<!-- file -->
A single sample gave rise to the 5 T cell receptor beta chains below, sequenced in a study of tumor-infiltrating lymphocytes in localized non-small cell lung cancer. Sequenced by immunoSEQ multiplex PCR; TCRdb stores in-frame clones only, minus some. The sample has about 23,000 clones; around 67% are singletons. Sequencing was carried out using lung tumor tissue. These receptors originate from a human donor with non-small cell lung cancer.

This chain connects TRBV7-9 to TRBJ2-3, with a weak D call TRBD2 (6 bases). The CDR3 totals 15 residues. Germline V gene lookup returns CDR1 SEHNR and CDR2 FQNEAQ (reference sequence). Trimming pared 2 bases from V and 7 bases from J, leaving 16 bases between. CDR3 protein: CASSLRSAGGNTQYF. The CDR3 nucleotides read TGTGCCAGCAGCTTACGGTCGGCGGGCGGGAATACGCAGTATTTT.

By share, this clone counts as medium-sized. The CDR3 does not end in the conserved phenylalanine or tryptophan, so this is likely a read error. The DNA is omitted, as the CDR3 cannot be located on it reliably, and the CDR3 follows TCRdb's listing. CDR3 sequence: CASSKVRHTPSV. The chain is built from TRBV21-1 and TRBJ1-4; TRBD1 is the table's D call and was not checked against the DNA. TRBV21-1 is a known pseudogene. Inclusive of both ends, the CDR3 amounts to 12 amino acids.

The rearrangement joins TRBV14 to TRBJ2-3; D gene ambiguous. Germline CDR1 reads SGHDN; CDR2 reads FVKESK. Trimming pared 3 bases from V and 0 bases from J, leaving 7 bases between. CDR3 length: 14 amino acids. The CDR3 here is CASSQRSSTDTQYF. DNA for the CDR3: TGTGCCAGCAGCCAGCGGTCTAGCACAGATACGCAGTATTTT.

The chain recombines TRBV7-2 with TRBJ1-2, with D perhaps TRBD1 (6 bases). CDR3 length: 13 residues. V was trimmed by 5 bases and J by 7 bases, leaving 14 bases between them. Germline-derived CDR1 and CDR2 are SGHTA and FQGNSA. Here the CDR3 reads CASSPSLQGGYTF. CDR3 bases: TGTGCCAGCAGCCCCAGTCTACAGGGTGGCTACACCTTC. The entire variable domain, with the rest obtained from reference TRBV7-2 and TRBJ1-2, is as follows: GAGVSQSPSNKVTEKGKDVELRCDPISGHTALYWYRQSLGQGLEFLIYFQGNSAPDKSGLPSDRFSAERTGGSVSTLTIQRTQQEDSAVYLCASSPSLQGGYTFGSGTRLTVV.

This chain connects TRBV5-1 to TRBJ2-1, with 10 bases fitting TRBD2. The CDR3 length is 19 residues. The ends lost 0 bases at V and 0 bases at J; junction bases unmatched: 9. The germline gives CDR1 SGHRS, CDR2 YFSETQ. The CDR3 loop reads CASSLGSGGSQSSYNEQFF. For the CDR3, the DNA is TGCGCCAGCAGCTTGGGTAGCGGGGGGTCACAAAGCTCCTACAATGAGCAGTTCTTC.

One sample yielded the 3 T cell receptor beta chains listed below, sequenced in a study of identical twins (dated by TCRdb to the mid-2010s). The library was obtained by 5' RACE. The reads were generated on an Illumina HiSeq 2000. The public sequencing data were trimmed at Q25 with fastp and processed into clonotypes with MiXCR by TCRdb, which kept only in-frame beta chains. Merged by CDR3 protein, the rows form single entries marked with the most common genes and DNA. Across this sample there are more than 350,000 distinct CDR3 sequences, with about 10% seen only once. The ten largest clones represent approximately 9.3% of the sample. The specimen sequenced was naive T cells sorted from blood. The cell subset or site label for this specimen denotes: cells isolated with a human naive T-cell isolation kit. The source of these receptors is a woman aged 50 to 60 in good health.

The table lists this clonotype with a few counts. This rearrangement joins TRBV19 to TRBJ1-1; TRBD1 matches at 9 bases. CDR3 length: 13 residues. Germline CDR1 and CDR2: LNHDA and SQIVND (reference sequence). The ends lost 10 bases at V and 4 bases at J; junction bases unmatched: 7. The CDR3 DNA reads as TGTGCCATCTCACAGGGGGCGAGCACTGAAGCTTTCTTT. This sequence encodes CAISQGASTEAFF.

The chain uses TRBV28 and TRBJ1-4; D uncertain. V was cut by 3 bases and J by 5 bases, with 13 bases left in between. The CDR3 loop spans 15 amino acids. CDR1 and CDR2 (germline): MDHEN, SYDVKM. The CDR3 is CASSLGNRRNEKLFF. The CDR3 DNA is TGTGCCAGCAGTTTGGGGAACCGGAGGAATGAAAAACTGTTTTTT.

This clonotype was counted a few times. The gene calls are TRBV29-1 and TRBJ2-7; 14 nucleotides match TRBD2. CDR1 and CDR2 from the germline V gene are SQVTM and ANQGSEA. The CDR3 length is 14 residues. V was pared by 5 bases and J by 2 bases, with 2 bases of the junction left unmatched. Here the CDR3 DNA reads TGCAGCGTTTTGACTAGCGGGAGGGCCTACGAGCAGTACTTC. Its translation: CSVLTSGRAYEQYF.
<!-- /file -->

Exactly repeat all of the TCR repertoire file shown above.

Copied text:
A single sample gave rise to the 5 T cell receptor beta chains below, sequenced in a study of tumor-infiltrating lymphocytes in localized non-small cell lung cancer. Sequenced by immunoSEQ multiplex PCR; TCRdb stores in-frame clones only, minus some. The sample has about 23,000 clones; around 67% are singletons. Sequencing was carried out using lung tumor tissue. These receptors originate from a human donor with non-small cell lung cancer.

This chain connects TRBV7-9 to TRBJ2-3, with a weak D call TRBD2 (6 bases). The CDR3 totals 15 residues. Germline V gene lookup returns CDR1 SEHNR and CDR2 FQNEAQ (reference sequence). Trimming pared 2 bases from V and 7 bases from J, leaving 16 bases between. CDR3 protein: CASSLRSAGGNTQYF. The CDR3 nucleotides read TGTGCCAGCAGCTTACGGTCGGCGGGCGGGAATACGCAGTATTTT.

By share, this clone counts as medium-sized. The CDR3 does not end in the conserved phenylalanine or tryptophan, so this is likely a read error. The DNA is omitted, as the CDR3 cannot be located on it reliably, and the CDR3 follows TCRdb's listing. CDR3 sequence: CASSKVRHTPSV. The chain is built from TRBV21-1 and TRBJ1-4; TRBD1 is the table's D call and was not checked against the DNA. TRBV21-1 is a known pseudogene. Inclusive of both ends, the CDR3 amounts to 12 amino acids.

The rearrangement joins TRBV14 to TRBJ2-3; D gene ambiguous. Germline CDR1 reads SGHDN; CDR2 reads FVKESK. Trimming pared 3 bases from V and 0 bases from J, leaving 7 bases between. CDR3 length: 14 amino acids. The CDR3 here is CASSQRSSTDTQYF. DNA for the CDR3: TGTGCCAGCAGCCAGCGGTCTAGCACAGATACGCAGTATTTT.

The chain recombines TRBV7-2 with TRBJ1-2, with D perhaps TRBD1 (6 bases). CDR3 length: 13 residues. V was trimmed by 5 bases and J by 7 bases, leaving 14 bases between them. Germline-derived CDR1 and CDR2 are SGHTA and FQGNSA. Here the CDR3 reads CASSPSLQGGYTF. CDR3 bases: TGTGCCAGCAGCCCCAGTCTACAGGGTGGCTACACCTTC. The entire variable domain, with the rest obtained from reference TRBV7-2 and TRBJ1-2, is as follows: GAGVSQSPSNKVTEKGKDVELRCDPISGHTALYWYRQSLGQGLEFLIYFQGNSAPDKSGLPSDRFSAERTGGSVSTLTIQRTQQEDSAVYLCASSPSLQGGYTFGSGTRLTVV.

This chain connects TRBV5-1 to TRBJ2-1, with 10 bases fitting TRBD2. The CDR3 length is 19 residues. The ends lost 0 bases at V and 0 bases at J; junction bases unmatched: 9. The germline gives CDR1 SGHRS, CDR2 YFSETQ. The CDR3 loop reads CASSLGSGGSQSSYNEQFF. For the CDR3, the DNA is TGCGCCAGCAGCTTGGGTAGCGGGGGGTCACAAAGCTCCTACAATGAGCAGTTCTTC.

One sample yielded the 3 T cell receptor beta chains listed below, sequenced in a study of identical twins (dated by TCRdb to the mid-2010s). The library was obtained by 5' RACE. The reads were generated on an Illumina HiSeq 2000. The public sequencing data were trimmed at Q25 with fastp and processed into clonotypes with MiXCR by TCRdb, which kept only in-frame beta chains. Merged by CDR3 protein, the rows form single entries marked with the most common genes and DNA. Across this sample there are more than 350,000 distinct CDR3 sequences, with about 10% seen only once. The ten largest clones represent approximately 9.3% of the sample. The specimen sequenced was naive T cells sorted from blood. The cell subset or site label for this specimen denotes: cells isolated with a human naive T-cell isolation kit. The source of these receptors is a woman aged 50 to 60 in good health.

The table lists this clonotype with a few counts. This rearrangement joins TRBV19 to TRBJ1-1; TRBD1 matches at 9 bases. CDR3 length: 13 residues. Germline CDR1 and CDR2: LNHDA and SQIVND (reference sequence). The ends lost 10 bases at V and 4 bases at J; junction bases unmatched: 7. The CDR3 DNA reads as TGTGCCATCTCACAGGGGGCGAGCACTGAAGCTTTCTTT. This sequence encodes CAISQGASTEAFF.

The chain uses TRBV28 and TRBJ1-4; D uncertain. V was cut by 3 bases and J by 5 bases, with 13 bases left in between. The CDR3 loop spans 15 amino acids. CDR1 and CDR2 (germline): MDHEN, SYDVKM. The CDR3 is CASSLGNRRNEKLFF. The CDR3 DNA is TGTGCCAGCAGTTTGGGGAACCGGAGGAATGAAAAACTGTTTTTT.

This clonotype was counted a few times. The gene calls are TRBV29-1 and TRBJ2-7; 14 nucleotides match TRBD2. CDR1 and CDR2 from the germline V gene are SQVTM and ANQGSEA. The CDR3 length is 14 residues. V was pared by 5 bases and J by 2 bases, with 2 bases of the junction left unmatched. Here the CDR3 DNA reads TGCAGCGTTTTGACTAGCGGGAGGGCCTACGAGCAGTACTTC. Its translation: CSVLTSGRAYEQYF.